Cross-level effects of class characteristics on students' perceptions of teaching quality
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AbstractUsing the multilevel methodology, this study analyzed 3 dimensions of teaching quality perceived by Chinese students in Hong Kong, China: (a) overall satisfaction with lecturing performance, (b) overall satisfaction with course design, and (c) a self-rated measure of effort devoted to studying. The models capture both student-level and class-level effects within the same analytical framework. Seniors and students majoring in the same subject as the course were found to be more satisfied with course design and to work harder than others. The strongest effect on course ratings, however, came from students' judgment of various aspects of course design and lecturing skills. In addition, larger classes tended to record lower ratings on all outcome measures. In terms of cross-level interaction, students' perceptions of teaching attitude affected their rating of course design and effort in studying more markedly in smaller than in larger classes, and appropriate course content played a more critical role in the rating of lecturing performance in heterogeneous than in homogeneous classes.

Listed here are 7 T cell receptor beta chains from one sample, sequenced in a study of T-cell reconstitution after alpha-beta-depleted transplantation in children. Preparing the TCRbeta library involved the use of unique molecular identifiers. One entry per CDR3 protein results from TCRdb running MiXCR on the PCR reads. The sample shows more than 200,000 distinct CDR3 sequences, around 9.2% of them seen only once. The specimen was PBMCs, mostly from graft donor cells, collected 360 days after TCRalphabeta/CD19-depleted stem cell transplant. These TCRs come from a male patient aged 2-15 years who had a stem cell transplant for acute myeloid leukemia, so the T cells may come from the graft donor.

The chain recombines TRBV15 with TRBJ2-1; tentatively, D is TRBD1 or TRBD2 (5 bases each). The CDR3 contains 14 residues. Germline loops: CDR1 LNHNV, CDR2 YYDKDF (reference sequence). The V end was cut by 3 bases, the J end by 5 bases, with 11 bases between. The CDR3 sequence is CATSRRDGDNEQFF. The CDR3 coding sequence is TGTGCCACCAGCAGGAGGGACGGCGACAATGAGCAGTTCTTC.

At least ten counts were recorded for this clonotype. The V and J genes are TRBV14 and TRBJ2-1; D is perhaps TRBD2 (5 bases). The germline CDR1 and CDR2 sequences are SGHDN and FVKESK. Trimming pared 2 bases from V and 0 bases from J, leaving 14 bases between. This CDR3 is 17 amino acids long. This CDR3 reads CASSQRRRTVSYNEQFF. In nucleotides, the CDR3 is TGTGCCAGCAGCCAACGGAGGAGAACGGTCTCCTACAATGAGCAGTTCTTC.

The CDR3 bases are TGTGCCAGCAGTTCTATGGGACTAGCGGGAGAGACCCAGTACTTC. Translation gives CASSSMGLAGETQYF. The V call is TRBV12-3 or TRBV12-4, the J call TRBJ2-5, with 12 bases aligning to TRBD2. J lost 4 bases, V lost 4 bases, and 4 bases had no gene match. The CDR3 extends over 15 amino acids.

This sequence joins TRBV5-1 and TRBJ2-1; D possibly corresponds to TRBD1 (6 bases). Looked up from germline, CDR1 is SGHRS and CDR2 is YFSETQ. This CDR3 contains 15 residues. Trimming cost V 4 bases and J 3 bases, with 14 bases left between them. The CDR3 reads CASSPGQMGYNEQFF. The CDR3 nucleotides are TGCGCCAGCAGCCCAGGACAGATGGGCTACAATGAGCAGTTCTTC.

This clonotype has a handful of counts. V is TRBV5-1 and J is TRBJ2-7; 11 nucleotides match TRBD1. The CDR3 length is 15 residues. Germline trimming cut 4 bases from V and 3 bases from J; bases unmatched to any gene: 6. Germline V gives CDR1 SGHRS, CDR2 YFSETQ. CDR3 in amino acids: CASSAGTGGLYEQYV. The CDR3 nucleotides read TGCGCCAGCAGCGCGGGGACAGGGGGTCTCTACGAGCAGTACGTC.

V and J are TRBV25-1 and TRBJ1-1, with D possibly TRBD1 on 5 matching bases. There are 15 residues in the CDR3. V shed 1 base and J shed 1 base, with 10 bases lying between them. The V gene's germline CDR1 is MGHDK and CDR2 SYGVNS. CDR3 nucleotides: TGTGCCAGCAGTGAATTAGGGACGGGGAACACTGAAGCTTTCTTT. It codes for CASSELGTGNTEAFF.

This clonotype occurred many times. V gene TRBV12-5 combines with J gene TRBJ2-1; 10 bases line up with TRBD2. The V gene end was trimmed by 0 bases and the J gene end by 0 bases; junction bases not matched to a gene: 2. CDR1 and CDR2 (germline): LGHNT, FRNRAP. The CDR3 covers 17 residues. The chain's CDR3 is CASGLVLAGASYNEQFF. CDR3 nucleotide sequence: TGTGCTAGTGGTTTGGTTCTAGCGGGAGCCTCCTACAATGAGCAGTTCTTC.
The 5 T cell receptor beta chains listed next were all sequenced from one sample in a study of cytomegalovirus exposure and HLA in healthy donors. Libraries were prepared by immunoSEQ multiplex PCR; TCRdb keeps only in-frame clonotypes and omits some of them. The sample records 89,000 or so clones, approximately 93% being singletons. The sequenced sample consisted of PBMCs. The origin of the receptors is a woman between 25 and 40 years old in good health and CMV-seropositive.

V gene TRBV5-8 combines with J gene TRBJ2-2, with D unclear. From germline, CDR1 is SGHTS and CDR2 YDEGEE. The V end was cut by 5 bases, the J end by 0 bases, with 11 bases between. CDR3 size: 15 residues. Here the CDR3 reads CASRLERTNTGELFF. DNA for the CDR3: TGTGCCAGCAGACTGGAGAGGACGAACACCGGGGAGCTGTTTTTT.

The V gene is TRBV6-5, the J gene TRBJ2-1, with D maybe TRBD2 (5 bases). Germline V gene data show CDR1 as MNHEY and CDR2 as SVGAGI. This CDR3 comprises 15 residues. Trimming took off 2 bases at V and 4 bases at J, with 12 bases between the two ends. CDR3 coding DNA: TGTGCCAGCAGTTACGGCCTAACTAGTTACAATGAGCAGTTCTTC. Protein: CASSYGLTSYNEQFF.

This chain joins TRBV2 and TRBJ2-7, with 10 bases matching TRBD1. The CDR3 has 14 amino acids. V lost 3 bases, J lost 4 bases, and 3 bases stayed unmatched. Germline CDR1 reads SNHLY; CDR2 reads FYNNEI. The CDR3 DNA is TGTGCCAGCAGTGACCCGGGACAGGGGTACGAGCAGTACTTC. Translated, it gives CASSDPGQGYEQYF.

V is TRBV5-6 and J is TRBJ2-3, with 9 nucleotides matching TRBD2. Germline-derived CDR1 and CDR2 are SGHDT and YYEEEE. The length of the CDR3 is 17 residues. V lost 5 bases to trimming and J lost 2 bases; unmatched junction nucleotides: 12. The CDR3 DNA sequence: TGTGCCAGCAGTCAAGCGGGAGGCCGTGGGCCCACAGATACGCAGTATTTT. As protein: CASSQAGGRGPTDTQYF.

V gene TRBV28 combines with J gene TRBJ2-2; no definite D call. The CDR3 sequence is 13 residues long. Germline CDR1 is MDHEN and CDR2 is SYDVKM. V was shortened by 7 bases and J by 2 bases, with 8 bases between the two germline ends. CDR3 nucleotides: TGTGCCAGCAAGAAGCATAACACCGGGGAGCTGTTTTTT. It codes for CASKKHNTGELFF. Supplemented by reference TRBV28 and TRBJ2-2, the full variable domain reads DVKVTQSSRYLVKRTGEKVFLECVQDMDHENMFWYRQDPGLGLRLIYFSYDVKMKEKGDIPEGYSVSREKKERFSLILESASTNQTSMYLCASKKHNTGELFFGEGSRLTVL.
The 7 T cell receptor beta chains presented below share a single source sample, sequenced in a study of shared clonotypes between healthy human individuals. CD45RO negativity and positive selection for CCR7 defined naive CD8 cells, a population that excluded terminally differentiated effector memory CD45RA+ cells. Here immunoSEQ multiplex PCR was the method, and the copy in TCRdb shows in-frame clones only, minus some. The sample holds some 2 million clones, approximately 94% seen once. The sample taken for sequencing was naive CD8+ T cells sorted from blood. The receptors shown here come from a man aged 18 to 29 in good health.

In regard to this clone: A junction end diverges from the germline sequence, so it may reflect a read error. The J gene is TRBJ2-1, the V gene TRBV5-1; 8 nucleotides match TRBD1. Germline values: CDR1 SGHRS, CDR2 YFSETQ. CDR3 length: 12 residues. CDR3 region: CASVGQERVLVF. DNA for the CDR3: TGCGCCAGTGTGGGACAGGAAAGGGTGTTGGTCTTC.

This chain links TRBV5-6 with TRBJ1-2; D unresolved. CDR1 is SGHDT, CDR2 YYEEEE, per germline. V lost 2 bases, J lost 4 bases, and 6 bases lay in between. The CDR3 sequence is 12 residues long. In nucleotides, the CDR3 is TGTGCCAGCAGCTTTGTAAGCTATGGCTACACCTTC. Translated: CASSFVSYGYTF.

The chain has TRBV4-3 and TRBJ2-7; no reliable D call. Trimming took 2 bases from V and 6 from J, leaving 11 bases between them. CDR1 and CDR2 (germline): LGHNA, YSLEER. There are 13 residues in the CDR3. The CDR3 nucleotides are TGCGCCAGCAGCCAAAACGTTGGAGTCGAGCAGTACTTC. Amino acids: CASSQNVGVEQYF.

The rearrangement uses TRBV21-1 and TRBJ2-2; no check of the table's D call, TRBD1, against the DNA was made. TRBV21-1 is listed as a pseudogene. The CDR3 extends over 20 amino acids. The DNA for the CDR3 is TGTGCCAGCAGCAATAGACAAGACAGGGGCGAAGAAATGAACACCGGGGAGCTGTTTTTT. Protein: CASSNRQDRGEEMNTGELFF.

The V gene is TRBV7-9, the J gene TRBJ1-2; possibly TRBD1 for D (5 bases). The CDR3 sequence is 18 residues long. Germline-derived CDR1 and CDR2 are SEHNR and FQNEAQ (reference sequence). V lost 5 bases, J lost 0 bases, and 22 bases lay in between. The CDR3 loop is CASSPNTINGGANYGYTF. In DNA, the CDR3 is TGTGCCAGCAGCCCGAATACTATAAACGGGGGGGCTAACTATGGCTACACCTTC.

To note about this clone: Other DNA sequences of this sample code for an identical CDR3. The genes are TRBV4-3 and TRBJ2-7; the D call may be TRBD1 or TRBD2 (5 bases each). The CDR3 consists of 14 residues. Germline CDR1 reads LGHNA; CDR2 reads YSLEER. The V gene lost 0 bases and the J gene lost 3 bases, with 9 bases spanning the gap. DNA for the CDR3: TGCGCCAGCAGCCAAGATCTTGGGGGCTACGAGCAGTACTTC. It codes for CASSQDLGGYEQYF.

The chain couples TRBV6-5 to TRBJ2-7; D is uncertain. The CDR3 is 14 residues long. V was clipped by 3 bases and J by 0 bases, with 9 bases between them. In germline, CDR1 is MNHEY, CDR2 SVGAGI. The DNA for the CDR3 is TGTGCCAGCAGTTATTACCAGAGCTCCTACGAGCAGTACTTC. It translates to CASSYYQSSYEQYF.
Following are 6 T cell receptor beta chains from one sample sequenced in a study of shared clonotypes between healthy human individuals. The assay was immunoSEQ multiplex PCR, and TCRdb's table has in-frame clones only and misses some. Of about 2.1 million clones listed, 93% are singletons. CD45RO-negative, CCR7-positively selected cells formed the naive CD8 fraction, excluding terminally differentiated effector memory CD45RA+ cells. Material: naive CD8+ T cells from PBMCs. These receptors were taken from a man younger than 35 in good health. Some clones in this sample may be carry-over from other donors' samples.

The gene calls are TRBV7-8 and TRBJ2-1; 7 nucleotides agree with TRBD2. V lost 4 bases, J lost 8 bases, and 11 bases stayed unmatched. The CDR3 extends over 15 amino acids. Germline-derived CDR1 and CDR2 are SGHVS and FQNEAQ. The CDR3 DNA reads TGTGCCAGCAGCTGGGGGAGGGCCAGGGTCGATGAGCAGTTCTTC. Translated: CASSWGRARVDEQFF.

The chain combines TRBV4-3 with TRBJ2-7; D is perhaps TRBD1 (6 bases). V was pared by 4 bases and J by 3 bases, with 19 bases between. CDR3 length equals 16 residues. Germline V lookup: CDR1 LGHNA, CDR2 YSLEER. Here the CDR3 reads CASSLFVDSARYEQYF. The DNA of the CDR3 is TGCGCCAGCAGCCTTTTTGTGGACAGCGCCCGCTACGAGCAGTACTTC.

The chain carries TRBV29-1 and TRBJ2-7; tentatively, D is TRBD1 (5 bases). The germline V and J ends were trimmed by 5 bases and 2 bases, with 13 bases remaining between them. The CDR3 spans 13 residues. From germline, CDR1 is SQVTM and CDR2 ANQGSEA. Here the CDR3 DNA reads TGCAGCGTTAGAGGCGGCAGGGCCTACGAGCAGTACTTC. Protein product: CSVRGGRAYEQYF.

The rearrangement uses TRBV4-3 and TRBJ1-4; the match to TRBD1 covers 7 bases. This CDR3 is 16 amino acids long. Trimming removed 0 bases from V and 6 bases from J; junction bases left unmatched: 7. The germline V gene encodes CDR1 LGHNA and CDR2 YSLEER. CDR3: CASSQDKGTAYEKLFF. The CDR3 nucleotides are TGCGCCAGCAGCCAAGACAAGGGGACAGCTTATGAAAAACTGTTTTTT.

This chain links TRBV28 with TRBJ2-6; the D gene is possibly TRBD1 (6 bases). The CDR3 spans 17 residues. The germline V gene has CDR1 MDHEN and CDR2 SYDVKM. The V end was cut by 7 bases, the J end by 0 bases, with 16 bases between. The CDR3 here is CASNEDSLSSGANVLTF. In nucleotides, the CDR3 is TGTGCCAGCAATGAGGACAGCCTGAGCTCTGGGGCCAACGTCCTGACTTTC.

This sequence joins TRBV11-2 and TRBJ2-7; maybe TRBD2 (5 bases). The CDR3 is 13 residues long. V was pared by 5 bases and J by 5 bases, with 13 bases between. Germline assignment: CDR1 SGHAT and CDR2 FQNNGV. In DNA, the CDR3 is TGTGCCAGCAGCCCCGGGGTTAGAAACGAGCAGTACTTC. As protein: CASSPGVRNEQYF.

All Author(s) ListTing KF
Journal nameJournal of Educational Psychology
Detailed descriptioned. by Michael Pressley
Volume Number92
Issue Number4
Pages818 - 825
LanguagesEnglish-United Kingdom
Web of Science Subject CategoriesPsychology; Psychology, Educational; PSYCHOLOGY, EDUCATIONAL

Last updated on 2020-29-11 at 02:00